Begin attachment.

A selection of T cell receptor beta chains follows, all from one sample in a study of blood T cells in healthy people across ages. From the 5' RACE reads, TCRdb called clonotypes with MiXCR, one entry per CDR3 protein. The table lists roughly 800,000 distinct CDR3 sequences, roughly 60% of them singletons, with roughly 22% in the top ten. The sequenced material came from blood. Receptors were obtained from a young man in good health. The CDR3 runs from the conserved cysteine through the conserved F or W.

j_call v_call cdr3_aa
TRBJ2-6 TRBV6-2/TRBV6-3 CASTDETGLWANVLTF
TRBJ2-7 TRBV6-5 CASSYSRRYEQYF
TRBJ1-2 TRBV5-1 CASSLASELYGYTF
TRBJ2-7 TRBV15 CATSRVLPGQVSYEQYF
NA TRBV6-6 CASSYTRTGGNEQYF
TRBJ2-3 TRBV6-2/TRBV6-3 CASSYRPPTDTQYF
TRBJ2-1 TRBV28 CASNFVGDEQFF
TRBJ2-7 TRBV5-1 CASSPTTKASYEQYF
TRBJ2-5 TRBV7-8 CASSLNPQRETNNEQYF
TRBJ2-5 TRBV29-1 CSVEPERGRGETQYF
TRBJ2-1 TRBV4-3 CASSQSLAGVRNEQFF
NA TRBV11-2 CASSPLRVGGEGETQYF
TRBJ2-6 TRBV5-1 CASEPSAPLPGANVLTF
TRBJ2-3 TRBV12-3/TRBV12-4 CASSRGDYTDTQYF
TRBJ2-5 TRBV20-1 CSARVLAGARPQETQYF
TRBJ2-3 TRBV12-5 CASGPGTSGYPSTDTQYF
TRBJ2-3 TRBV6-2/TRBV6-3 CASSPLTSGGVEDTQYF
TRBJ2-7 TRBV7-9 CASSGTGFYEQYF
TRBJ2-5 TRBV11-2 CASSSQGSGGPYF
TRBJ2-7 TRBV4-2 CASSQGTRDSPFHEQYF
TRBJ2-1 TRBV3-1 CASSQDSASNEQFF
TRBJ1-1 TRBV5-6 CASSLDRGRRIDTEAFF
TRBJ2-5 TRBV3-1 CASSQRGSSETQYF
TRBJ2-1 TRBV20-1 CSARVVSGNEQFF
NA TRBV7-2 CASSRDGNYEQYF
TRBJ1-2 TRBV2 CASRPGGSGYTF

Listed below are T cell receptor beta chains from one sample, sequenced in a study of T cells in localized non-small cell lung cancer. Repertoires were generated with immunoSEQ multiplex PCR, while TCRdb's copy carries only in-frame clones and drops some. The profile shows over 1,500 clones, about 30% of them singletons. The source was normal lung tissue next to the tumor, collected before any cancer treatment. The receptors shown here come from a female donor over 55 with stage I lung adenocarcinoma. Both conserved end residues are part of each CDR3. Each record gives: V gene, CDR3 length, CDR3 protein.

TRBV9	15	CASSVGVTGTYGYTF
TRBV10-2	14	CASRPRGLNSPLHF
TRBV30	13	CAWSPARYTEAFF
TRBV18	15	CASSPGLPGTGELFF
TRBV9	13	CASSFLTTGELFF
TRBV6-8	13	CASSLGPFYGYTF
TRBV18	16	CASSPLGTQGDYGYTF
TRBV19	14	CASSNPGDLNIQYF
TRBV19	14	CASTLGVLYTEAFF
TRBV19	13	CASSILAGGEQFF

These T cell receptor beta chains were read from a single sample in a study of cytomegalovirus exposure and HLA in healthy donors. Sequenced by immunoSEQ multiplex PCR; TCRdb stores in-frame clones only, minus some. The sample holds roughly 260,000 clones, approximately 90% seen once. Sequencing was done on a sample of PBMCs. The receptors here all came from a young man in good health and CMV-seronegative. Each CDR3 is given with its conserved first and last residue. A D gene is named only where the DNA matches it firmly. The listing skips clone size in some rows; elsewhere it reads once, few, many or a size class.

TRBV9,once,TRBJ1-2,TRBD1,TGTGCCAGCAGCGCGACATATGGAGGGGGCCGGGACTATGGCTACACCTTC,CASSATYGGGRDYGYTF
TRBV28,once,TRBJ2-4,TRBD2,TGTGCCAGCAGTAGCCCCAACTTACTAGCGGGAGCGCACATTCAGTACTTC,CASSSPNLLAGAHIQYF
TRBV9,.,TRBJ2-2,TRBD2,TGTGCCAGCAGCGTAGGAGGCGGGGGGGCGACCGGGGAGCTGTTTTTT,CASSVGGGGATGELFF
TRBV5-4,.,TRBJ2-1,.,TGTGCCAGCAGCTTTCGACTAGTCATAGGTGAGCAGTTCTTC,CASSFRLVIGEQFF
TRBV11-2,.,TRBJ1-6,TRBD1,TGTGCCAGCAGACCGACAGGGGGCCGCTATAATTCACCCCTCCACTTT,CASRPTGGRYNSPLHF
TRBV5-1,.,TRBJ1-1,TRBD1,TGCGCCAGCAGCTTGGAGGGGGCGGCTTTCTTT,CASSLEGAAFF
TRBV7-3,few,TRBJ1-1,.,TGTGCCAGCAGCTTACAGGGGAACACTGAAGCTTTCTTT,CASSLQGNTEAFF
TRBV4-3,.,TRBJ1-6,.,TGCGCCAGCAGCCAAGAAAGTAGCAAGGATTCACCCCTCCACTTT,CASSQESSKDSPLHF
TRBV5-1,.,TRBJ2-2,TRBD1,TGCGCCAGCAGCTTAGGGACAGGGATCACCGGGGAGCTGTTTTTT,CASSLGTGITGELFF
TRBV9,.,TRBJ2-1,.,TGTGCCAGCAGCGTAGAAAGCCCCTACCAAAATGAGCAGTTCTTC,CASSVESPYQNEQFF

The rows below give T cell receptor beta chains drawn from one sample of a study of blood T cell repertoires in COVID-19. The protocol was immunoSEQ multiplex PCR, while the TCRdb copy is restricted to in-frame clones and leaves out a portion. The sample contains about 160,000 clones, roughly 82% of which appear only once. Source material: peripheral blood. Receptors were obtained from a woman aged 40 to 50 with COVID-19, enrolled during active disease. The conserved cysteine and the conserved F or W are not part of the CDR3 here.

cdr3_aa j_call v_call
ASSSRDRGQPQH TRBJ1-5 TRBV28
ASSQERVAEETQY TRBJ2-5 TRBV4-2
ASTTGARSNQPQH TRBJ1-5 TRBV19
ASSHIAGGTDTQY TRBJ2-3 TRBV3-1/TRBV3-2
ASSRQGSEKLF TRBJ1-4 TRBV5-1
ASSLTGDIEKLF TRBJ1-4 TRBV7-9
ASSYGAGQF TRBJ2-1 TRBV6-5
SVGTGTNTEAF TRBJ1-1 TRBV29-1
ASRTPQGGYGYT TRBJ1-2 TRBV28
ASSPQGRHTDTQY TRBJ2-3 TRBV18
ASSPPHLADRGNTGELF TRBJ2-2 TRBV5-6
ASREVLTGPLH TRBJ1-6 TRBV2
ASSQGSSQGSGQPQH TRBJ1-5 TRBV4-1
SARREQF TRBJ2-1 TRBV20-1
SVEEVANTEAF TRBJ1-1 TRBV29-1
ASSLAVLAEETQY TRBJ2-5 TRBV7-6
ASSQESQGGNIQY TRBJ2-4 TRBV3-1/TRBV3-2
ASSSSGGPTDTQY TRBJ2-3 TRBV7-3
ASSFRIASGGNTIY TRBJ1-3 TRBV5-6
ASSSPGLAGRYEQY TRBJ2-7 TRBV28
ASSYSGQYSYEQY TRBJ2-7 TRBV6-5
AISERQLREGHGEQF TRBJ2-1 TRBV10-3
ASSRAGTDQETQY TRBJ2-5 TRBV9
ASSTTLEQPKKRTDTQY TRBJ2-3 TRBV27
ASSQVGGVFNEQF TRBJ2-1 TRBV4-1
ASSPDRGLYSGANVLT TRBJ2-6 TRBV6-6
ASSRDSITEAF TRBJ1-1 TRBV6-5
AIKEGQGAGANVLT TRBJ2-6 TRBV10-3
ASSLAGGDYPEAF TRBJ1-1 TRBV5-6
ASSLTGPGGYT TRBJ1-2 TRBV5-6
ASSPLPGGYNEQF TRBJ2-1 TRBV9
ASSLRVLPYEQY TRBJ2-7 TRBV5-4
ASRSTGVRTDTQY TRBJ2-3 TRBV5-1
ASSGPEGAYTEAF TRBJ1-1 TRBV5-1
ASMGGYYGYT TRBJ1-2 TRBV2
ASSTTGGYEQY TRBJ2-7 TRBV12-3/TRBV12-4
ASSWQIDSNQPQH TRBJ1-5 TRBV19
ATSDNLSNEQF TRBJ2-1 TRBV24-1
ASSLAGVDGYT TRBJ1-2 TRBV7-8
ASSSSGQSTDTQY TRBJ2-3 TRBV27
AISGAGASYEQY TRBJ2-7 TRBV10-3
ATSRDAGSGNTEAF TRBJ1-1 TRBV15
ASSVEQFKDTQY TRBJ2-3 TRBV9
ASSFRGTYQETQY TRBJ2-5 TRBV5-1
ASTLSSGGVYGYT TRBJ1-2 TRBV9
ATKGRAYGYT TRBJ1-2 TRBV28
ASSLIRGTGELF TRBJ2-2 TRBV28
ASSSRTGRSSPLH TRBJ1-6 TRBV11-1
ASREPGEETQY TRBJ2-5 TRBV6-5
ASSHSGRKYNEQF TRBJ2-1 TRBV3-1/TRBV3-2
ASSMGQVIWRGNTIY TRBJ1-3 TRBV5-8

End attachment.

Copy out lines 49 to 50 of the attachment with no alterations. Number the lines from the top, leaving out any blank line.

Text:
TRBV5-1,.,TRBJ2-2,TRBD1,TGCGCCAGCAGCTTAGGGACAGGGATCACCGGGGAGCTGTTTTTT,CASSLGTGITGELFF
TRBV9,.,TRBJ2-1,.,TGTGCCAGCAGCGTAGAAAGCCCCTACCAAAATGAGCAGTTCTTC,CASSVESPYQNEQFF